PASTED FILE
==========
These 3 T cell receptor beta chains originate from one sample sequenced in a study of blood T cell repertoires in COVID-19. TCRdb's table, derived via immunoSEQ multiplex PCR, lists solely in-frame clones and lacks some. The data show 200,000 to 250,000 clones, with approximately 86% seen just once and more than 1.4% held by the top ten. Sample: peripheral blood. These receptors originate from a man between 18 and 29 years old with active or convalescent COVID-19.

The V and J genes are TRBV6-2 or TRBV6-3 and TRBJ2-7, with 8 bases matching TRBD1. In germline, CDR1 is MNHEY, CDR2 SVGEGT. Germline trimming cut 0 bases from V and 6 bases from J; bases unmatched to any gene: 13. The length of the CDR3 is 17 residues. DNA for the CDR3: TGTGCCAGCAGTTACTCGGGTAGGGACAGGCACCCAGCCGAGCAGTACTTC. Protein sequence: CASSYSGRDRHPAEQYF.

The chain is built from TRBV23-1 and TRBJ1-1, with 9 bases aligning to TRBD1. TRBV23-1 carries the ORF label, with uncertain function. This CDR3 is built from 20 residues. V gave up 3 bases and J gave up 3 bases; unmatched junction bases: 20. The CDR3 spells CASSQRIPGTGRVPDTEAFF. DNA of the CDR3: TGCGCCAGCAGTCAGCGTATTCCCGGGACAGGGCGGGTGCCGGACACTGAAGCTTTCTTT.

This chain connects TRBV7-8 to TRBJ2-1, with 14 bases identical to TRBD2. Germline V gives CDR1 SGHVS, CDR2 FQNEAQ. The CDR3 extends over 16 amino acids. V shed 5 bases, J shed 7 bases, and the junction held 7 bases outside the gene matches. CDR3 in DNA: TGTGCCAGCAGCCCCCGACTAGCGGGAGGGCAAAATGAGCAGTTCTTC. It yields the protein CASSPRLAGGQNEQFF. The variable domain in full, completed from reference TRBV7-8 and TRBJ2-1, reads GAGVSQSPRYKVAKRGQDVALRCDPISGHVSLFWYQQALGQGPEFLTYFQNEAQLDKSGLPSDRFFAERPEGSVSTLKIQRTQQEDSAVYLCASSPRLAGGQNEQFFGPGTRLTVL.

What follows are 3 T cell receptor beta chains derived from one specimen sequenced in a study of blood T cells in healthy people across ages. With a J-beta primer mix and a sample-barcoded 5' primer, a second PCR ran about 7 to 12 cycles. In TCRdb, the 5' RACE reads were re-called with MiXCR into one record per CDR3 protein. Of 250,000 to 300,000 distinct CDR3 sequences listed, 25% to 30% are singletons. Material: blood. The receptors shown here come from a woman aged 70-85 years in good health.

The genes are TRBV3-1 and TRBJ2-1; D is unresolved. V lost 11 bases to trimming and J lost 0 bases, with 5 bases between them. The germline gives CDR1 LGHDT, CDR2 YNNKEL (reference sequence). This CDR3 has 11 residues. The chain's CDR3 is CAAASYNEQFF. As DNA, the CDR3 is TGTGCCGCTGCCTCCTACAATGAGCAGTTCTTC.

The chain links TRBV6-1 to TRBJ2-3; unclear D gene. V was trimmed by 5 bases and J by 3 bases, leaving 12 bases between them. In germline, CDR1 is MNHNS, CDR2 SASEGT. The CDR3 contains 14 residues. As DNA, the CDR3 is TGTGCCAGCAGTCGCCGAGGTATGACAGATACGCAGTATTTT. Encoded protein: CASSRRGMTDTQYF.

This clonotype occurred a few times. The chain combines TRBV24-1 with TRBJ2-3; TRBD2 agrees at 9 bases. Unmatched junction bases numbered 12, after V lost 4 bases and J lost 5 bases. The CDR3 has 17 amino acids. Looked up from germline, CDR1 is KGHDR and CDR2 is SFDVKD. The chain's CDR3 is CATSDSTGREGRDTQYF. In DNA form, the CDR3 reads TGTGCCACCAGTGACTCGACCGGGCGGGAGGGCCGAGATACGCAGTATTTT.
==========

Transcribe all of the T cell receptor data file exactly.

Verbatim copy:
These 3 T cell receptor beta chains originate from one sample sequenced in a study of blood T cell repertoires in COVID-19. TCRdb's table, derived via immunoSEQ multiplex PCR, lists solely in-frame clones and lacks some. The data show 200,000 to 250,000 clones, with approximately 86% seen just once and more than 1.4% held by the top ten. Sample: peripheral blood. These receptors originate from a man between 18 and 29 years old with active or convalescent COVID-19.

The V and J genes are TRBV6-2 or TRBV6-3 and TRBJ2-7, with 8 bases matching TRBD1. In germline, CDR1 is MNHEY, CDR2 SVGEGT. Germline trimming cut 0 bases from V and 6 bases from J; bases unmatched to any gene: 13. The length of the CDR3 is 17 residues. DNA for the CDR3: TGTGCCAGCAGTTACTCGGGTAGGGACAGGCACCCAGCCGAGCAGTACTTC. Protein sequence: CASSYSGRDRHPAEQYF.

The chain is built from TRBV23-1 and TRBJ1-1, with 9 bases aligning to TRBD1. TRBV23-1 carries the ORF label, with uncertain function. This CDR3 is built from 20 residues. V gave up 3 bases and J gave up 3 bases; unmatched junction bases: 20. The CDR3 spells CASSQRIPGTGRVPDTEAFF. DNA of the CDR3: TGCGCCAGCAGTCAGCGTATTCCCGGGACAGGGCGGGTGCCGGACACTGAAGCTTTCTTT.

This chain connects TRBV7-8 to TRBJ2-1, with 14 bases identical to TRBD2. Germline V gives CDR1 SGHVS, CDR2 FQNEAQ. The CDR3 extends over 16 amino acids. V shed 5 bases, J shed 7 bases, and the junction held 7 bases outside the gene matches. CDR3 in DNA: TGTGCCAGCAGCCCCCGACTAGCGGGAGGGCAAAATGAGCAGTTCTTC. It yields the protein CASSPRLAGGQNEQFF. The variable domain in full, completed from reference TRBV7-8 and TRBJ2-1, reads GAGVSQSPRYKVAKRGQDVALRCDPISGHVSLFWYQQALGQGPEFLTYFQNEAQLDKSGLPSDRFFAERPEGSVSTLKIQRTQQEDSAVYLCASSPRLAGGQNEQFFGPGTRLTVL.

What follows are 3 T cell receptor beta chains derived from one specimen sequenced in a study of blood T cells in healthy people across ages. With a J-beta primer mix and a sample-barcoded 5' primer, a second PCR ran about 7 to 12 cycles. In TCRdb, the 5' RACE reads were re-called with MiXCR into one record per CDR3 protein. Of 250,000 to 300,000 distinct CDR3 sequences listed, 25% to 30% are singletons. Material: blood. The receptors shown here come from a woman aged 70-85 years in good health.

The genes are TRBV3-1 and TRBJ2-1; D is unresolved. V lost 11 bases to trimming and J lost 0 bases, with 5 bases between them. The germline gives CDR1 LGHDT, CDR2 YNNKEL (reference sequence). This CDR3 has 11 residues. The chain's CDR3 is CAAASYNEQFF. As DNA, the CDR3 is TGTGCCGCTGCCTCCTACAATGAGCAGTTCTTC.

The chain links TRBV6-1 to TRBJ2-3; unclear D gene. V was trimmed by 5 bases and J by 3 bases, leaving 12 bases between them. In germline, CDR1 is MNHNS, CDR2 SASEGT. The CDR3 contains 14 residues. As DNA, the CDR3 is TGTGCCAGCAGTCGCCGAGGTATGACAGATACGCAGTATTTT. Encoded protein: CASSRRGMTDTQYF.

This clonotype occurred a few times. The chain combines TRBV24-1 with TRBJ2-3; TRBD2 agrees at 9 bases. Unmatched junction bases numbered 12, after V lost 4 bases and J lost 5 bases. The CDR3 has 17 amino acids. Looked up from germline, CDR1 is KGHDR and CDR2 is SFDVKD. The chain's CDR3 is CATSDSTGREGRDTQYF. In DNA form, the CDR3 reads TGTGCCACCAGTGACTCGACCGGGCGGGAGGGCCGAGATACGCAGTATTTT.